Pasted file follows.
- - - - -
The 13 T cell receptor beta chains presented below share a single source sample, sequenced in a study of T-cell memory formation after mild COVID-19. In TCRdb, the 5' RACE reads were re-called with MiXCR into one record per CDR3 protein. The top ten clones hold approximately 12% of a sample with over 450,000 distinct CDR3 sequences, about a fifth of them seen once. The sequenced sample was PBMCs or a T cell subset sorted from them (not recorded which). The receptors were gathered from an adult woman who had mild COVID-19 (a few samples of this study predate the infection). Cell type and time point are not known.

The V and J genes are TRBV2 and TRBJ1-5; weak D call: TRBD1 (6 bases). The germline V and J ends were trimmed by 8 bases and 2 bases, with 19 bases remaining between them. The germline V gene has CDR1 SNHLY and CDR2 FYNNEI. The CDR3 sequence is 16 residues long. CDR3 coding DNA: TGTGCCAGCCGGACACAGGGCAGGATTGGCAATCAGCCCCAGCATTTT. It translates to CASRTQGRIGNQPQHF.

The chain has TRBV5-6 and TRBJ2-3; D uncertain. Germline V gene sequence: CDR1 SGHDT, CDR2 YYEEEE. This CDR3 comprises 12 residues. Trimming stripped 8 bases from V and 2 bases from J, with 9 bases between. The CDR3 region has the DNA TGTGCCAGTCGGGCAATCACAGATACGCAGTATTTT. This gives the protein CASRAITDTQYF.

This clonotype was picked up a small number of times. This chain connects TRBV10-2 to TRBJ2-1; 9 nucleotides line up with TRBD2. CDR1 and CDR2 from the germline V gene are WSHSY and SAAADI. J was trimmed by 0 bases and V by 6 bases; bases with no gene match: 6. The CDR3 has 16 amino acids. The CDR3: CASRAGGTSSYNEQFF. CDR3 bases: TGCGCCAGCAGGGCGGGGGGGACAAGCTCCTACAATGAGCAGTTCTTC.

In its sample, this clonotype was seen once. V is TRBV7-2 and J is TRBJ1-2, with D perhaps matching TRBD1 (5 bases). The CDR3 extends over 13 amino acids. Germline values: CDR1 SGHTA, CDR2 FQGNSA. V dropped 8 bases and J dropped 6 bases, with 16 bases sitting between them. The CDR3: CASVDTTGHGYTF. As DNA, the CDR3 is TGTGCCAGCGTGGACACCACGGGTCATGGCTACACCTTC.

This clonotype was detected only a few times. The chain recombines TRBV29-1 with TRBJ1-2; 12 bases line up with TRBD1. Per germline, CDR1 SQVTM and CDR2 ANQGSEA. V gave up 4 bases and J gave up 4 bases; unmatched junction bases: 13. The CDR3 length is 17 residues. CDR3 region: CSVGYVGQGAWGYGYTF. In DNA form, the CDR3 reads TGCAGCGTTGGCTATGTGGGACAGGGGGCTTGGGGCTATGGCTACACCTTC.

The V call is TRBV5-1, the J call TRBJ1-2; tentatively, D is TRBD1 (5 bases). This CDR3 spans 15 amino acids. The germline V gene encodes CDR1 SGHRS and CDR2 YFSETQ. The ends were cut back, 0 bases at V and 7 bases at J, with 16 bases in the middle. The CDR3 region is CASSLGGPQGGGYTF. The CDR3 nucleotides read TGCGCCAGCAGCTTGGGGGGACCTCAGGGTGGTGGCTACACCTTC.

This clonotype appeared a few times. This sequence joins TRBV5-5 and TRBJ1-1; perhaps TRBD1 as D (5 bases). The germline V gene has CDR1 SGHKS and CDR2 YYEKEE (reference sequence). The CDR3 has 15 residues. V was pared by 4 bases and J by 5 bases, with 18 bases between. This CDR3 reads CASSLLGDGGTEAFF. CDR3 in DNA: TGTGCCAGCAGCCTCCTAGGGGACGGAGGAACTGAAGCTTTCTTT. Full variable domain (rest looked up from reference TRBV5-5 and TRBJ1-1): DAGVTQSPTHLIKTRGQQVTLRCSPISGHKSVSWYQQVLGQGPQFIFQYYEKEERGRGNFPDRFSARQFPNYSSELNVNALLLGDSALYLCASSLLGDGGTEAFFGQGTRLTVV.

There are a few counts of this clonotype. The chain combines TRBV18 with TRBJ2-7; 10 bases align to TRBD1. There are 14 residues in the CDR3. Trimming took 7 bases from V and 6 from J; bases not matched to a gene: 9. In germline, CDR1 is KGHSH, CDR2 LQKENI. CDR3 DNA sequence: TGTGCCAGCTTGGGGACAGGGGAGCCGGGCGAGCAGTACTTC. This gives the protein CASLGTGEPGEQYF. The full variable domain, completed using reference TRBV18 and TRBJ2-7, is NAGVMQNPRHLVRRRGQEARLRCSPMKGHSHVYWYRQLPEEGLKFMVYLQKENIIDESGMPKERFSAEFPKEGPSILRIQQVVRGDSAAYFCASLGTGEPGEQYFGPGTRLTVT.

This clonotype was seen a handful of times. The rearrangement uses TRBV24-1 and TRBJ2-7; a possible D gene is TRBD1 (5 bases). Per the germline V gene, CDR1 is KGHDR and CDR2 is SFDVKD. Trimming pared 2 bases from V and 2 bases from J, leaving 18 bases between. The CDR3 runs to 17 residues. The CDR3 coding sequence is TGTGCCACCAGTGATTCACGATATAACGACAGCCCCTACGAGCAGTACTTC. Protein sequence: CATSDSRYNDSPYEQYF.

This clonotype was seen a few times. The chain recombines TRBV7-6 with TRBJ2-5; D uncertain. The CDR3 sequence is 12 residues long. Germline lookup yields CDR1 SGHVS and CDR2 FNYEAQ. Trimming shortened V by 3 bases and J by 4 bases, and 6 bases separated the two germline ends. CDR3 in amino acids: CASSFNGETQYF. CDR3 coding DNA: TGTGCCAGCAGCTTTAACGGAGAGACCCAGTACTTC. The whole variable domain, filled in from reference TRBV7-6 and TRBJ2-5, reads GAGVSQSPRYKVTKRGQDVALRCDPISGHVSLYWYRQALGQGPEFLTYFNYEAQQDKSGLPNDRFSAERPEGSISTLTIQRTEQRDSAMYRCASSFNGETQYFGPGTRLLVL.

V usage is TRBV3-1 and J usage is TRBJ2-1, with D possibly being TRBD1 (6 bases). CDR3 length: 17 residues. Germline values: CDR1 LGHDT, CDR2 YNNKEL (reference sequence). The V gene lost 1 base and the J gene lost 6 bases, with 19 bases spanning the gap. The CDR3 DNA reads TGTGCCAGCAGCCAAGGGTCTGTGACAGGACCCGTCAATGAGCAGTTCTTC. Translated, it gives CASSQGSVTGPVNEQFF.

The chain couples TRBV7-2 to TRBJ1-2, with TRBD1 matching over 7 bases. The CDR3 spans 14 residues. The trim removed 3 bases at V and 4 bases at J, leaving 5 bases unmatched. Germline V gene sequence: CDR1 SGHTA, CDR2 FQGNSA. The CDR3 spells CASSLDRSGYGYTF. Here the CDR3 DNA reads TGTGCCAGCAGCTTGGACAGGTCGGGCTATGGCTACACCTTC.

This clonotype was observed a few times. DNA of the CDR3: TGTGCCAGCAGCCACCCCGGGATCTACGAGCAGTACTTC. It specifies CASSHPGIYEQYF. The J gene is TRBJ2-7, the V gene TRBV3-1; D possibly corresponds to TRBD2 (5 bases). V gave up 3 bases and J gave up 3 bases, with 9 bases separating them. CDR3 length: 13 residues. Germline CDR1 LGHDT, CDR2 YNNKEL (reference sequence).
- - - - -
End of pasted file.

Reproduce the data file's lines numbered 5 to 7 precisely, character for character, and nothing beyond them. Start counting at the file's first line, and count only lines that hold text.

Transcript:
In its sample, this clonotype was seen once. V is TRBV7-2 and J is TRBJ1-2, with D perhaps matching TRBD1 (5 bases). The CDR3 extends over 13 amino acids. Germline values: CDR1 SGHTA, CDR2 FQGNSA. V dropped 8 bases and J dropped 6 bases, with 16 bases sitting between them. The CDR3: CASVDTTGHGYTF. As DNA, the CDR3 is TGTGCCAGCGTGGACACCACGGGTCATGGCTACACCTTC.

This clonotype was detected only a few times. The chain recombines TRBV29-1 with TRBJ1-2; 12 bases line up with TRBD1. Per germline, CDR1 SQVTM and CDR2 ANQGSEA. V gave up 4 bases and J gave up 4 bases; unmatched junction bases: 13. The CDR3 length is 17 residues. CDR3 region: CSVGYVGQGAWGYGYTF. In DNA form, the CDR3 reads TGCAGCGTTGGCTATGTGGGACAGGGGGCTTGGGGCTATGGCTACACCTTC.

The V call is TRBV5-1, the J call TRBJ1-2; tentatively, D is TRBD1 (5 bases). This CDR3 spans 15 amino acids. The germline V gene encodes CDR1 SGHRS and CDR2 YFSETQ. The ends were cut back, 0 bases at V and 7 bases at J, with 16 bases in the middle. The CDR3 region is CASSLGGPQGGGYTF. The CDR3 nucleotides read TGCGCCAGCAGCTTGGGGGGACCTCAGGGTGGTGGCTACACCTTC.